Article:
The Olympics begin in two weeks, and as much as we admire all those amazing athletes from around the world, it’s extremely difficult to identify with them.
If my calculations are correct, Tyson Gay achieves a speed of 23 mph for his 100 meter sprints. You couldn’t get a bicycle up to that speed from a standing start.
So I decided to learn about the Olympians at the other end of the spectrum—those who failed to measure up. In short, I wanted to know about the worst Olympic performances in history.
Since television began covering the Olympics, we have seen a bevy of lachrymose profiles of athletes who overcame various impediments to reach the Games. Like monetary inflation, the more stories that appeared, the less value each had. But the sagas of the worst Olympians have it all: humor, pathos, and yes, inspiration.
I’m indebted to this site for listing all the worst performances in Olympic history (a 2.4 meter pole vault? What was he using, a toothpick?). A little digging turned up these fascinating tales of the “worst” Olympic marathoners:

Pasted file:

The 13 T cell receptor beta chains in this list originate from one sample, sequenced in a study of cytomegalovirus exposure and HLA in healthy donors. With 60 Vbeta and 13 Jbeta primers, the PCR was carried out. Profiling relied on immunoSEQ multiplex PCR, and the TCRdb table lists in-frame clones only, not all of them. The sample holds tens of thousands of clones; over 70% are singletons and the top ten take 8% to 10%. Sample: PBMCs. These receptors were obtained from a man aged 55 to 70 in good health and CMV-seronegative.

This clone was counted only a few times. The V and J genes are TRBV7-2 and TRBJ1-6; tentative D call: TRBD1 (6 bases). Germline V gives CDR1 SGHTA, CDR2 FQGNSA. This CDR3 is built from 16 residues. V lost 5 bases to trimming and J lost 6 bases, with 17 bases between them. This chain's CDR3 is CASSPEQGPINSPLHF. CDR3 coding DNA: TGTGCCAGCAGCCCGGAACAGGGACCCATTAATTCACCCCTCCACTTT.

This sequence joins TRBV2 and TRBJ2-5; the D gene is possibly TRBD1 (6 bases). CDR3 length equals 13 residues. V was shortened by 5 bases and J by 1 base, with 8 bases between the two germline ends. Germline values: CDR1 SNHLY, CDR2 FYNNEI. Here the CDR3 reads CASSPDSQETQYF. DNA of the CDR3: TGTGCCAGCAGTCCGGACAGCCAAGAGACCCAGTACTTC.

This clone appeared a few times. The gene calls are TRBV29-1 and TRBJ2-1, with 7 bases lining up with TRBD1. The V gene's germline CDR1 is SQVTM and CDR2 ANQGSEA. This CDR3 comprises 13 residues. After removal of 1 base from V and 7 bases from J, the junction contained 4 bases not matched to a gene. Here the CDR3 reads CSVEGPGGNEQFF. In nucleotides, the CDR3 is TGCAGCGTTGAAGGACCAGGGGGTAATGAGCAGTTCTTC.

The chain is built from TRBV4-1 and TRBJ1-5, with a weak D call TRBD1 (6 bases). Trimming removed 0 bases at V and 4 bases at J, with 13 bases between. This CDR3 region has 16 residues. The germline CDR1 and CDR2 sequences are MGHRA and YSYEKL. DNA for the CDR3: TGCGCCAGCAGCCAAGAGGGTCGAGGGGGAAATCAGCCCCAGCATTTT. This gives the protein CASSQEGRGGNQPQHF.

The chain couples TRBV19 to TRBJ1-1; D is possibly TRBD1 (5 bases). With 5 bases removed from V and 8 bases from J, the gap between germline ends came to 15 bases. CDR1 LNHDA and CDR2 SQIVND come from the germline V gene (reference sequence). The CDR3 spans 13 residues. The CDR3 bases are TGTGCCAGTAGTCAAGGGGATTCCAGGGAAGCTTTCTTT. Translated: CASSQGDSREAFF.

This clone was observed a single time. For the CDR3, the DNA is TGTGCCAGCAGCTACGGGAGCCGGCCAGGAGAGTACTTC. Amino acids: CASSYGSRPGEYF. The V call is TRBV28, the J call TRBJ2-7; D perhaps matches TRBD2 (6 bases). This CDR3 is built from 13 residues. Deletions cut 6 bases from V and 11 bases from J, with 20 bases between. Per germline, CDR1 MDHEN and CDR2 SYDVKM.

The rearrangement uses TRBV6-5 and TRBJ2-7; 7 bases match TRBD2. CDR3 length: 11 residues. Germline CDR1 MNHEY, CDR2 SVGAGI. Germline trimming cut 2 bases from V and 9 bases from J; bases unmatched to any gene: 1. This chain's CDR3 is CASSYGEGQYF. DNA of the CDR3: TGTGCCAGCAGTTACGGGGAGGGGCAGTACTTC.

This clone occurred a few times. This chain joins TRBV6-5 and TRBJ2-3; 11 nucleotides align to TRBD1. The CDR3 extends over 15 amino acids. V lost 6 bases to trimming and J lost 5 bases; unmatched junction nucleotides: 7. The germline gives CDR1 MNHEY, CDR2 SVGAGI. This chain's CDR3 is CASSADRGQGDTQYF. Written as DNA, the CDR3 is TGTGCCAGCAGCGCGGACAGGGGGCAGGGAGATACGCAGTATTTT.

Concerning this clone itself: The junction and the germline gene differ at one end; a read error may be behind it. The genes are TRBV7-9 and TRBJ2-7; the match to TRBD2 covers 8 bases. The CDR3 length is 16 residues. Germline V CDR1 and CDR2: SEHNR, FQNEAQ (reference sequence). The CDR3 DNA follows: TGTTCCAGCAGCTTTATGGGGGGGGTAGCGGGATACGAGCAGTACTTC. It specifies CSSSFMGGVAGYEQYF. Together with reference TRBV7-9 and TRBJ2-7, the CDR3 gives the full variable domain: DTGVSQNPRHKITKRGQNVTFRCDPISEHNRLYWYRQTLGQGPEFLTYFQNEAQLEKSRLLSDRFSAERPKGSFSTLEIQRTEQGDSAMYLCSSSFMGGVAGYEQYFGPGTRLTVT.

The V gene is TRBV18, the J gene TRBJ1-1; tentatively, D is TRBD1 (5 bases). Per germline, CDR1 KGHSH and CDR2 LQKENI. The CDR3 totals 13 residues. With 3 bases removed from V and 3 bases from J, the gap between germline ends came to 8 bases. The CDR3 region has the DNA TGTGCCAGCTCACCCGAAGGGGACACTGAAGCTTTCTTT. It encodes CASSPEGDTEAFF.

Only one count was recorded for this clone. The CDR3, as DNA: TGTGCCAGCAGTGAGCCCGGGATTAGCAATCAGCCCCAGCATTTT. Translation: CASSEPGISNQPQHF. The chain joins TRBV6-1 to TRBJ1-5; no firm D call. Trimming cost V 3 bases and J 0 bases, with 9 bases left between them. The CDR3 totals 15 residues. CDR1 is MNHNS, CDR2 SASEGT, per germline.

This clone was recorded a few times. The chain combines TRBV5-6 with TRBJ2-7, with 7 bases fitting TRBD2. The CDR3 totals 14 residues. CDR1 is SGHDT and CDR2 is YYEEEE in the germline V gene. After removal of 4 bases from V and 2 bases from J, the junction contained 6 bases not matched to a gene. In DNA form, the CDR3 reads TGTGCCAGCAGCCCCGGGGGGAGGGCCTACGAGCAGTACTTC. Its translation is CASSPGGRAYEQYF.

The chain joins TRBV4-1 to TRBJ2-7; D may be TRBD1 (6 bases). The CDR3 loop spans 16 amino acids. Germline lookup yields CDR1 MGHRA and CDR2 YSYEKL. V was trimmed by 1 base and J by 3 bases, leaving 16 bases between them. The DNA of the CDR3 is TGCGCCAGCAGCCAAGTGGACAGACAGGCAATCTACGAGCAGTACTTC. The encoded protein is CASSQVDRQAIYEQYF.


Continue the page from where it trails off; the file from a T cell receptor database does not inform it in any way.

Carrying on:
Abdul Baser Wasiqi achieved notoriety for posting the worst marathon time in Olympic history. He completed the race in 4:24 in 1996. Crews who were preparing the stadium for closing ceremonies had to remove the tarpaulin from the track so Wasiqi could finish.
Wasiqi had injured his hamstring prior to the race, but as Afghanistan’s only Olympic participant, he was determined to finish.
John Stephen Akhwari of Tanzania limped into the stadium in Mexico City in 1968 an hour after the winner. A cramp about halfway through the marathon caused him to fall, gashing his leg and injuring his knee. With a makeshift bandage, he completed the rest of the race. When asked by a commentator why he hadn’t dropped out, he famously said, “My country did not send me 5,000 miles to start the race; it sent me 5,000 miles to finish the race.”
Luvsanlkhundeg Otgonbayar of Mongolia was the slowest woman marathoner in Olympic history, finishing in 3:48 in Athens in 2004. But she was cheerful when it was all over. “Even if I finished last, it was all right, because I still finished and many people, even famous people, didn’t do that.”
Finally, we have Pyambuu Tuul of Mongolia, who finished last in the 1992 Barcelona marathon with a time of 4 hours flat. But Tuul had already gained an amazing victory. A cornea transplant had restored his sight in 1991 after 13 years of blindness.
If the tales of sports also-rans interest you, I recommend a visit to Runner-Up, a website that compiles them, and has the excellent tagline “Where Seconds Count.”